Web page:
• 5. 4 governing coalitions. Because of this lack of meaningful competition for political control at the European level, Hix likens the EU to “enlightened despotism” (Hix, 68). Hix argues that this democratic deficit is the result of substantive issues, not institutional issues. He believes that the EU is institutionally and procedurally capable of being democratic, as citizens can freely run for the European Parliament and elections are free and fair. Nevertheless, he argues that MEP elections have very little impact on policy outcomes at the European level. His explanation for this phenomenon relates to the way that fact that power in the European Parliament is allotted on a proportional basis, which ensures that electoral swings have negligible impact on European policy. Using the example of the June 1999 elections, Hix points out that a large electoral swing in favor of the European People’s Party (EPP) only gained the party one committee chair and no meaningful increase in its ability to set or control the policy agenda of the European Parliament (Hix, 139). Unable to use their vote to change policies that many European voters perceive as in contrast to their interests, Europeans instead turn their frustrations against the larger framework of the European Union. The Lisbon Treaty includes numerous institutional reforms that attempt to increase the popular legitimacy and lessen the democratic deficit of the EU. Regarding the Council of Ministers, Lisbon makes all deliberations on legislative matters public. This greater transparency seeks to combat the democratic deficit by allowing citizens to track how national ministers vote on certain issues. This allows voters to hold national governing coalitions accountable for their actions on the European level. Regarding national parliaments, Lisbon clarifies the EU’s relationship with the member states as one of subsidiarity. It explicitly classifies areas where the EU is sovereign (e.g. the internal market), where the states are sovereign (e.g. education), and where the EU may act only according to the subsidiary principal of whether policy is more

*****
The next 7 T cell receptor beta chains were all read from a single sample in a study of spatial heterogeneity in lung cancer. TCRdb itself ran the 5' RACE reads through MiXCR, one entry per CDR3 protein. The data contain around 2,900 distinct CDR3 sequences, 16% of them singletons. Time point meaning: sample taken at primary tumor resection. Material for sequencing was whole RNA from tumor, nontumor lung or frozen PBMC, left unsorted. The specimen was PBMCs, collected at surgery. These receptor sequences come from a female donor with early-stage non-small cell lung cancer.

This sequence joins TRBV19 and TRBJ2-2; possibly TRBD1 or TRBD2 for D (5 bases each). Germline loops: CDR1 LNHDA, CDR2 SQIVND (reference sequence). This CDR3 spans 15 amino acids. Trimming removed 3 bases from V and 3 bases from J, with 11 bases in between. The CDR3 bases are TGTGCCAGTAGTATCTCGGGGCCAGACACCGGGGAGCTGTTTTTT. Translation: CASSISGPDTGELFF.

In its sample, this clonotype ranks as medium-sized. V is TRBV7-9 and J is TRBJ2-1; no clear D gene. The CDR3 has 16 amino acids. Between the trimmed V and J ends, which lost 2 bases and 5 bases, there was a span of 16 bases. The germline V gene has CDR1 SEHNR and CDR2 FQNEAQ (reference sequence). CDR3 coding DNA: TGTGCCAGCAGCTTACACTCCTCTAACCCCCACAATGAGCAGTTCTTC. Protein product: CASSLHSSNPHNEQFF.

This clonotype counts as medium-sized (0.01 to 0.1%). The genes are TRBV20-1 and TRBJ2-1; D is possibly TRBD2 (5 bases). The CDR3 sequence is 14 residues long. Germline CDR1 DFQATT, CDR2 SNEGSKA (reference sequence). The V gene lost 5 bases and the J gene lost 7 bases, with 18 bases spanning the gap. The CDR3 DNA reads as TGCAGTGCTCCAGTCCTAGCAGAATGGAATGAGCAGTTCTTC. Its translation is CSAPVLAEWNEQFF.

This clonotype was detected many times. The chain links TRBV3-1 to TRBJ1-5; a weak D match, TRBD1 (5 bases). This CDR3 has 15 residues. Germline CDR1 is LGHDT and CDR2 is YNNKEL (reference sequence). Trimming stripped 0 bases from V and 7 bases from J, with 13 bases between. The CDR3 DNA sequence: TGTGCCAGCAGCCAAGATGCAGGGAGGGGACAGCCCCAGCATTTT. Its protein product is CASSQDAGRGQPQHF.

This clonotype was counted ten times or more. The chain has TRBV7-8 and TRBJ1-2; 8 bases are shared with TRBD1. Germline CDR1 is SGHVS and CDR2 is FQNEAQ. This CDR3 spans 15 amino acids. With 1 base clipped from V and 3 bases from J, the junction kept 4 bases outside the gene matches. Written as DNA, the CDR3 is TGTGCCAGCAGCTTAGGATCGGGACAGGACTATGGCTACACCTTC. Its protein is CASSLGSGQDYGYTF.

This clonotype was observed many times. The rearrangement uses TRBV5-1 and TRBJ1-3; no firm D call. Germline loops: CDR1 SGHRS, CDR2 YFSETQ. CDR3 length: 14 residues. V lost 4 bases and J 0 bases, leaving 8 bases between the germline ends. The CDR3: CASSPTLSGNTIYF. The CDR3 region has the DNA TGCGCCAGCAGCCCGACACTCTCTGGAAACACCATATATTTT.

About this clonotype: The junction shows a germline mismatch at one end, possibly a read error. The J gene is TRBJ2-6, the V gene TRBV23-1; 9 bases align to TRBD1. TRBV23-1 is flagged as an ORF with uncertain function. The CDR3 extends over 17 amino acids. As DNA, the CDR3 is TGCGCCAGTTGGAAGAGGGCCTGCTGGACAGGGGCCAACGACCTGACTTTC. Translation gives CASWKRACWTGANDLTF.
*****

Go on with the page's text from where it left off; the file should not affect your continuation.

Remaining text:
• 6. 5 effective at the European level than the state level (e.g. the environment or transportation). The treaty further lays out the mechanism through which member states can challenge EU violations of the subsidiary principal. These efforts to clarify sovereignty at the European and state levels seek to boost the EU’s popular legitimacy by placating fears that the EU represents an erosion of the sovereignty of the nation states. Regarding the European Parliament, Lisbon increases the body’s power through greater use of the co-decision procedure. In the interest of strengthening the democratically-elected body of the EU, this expansion effectively makes the European Parliament the equal of the Council of Ministers in most legislative areas. Regarding the Commission, Lisbon establishes that the Commission and the choice of the Commission President should reflect the results of MEP elections. Further changes include the Commission President’s ability to dismiss other Commissioners and the creation of citizens’ initiatives, through which petitions with one million signatures impact the agenda of the Commission. This change seeks to make the Commission, often considered the most technocratic and undemocratic element of the EU, more accountable to the political pressure of the European public. The selection of the Commission should theoretically now correlate to the popular will expressed at MEP elections, after which the President of the Commission can fire commissioners that become politically unpalatable. This more politically sensitive Commission should also address the popular concerns expressed by citizens’ initiatives. Each of these reforms significantly change the relationship between European citizens and the EU, largely attempting to counter the recent decline in political support of the EU due to charges of a democratic deficit. This Lisbon reforms alter many of Hix’s characterizations of the EU’s public legitimacy and democratic deficit. Hix argued that the Council needed greater transparency and public debate in order to allow citizens to know what governments are doing to in their name. Lisbon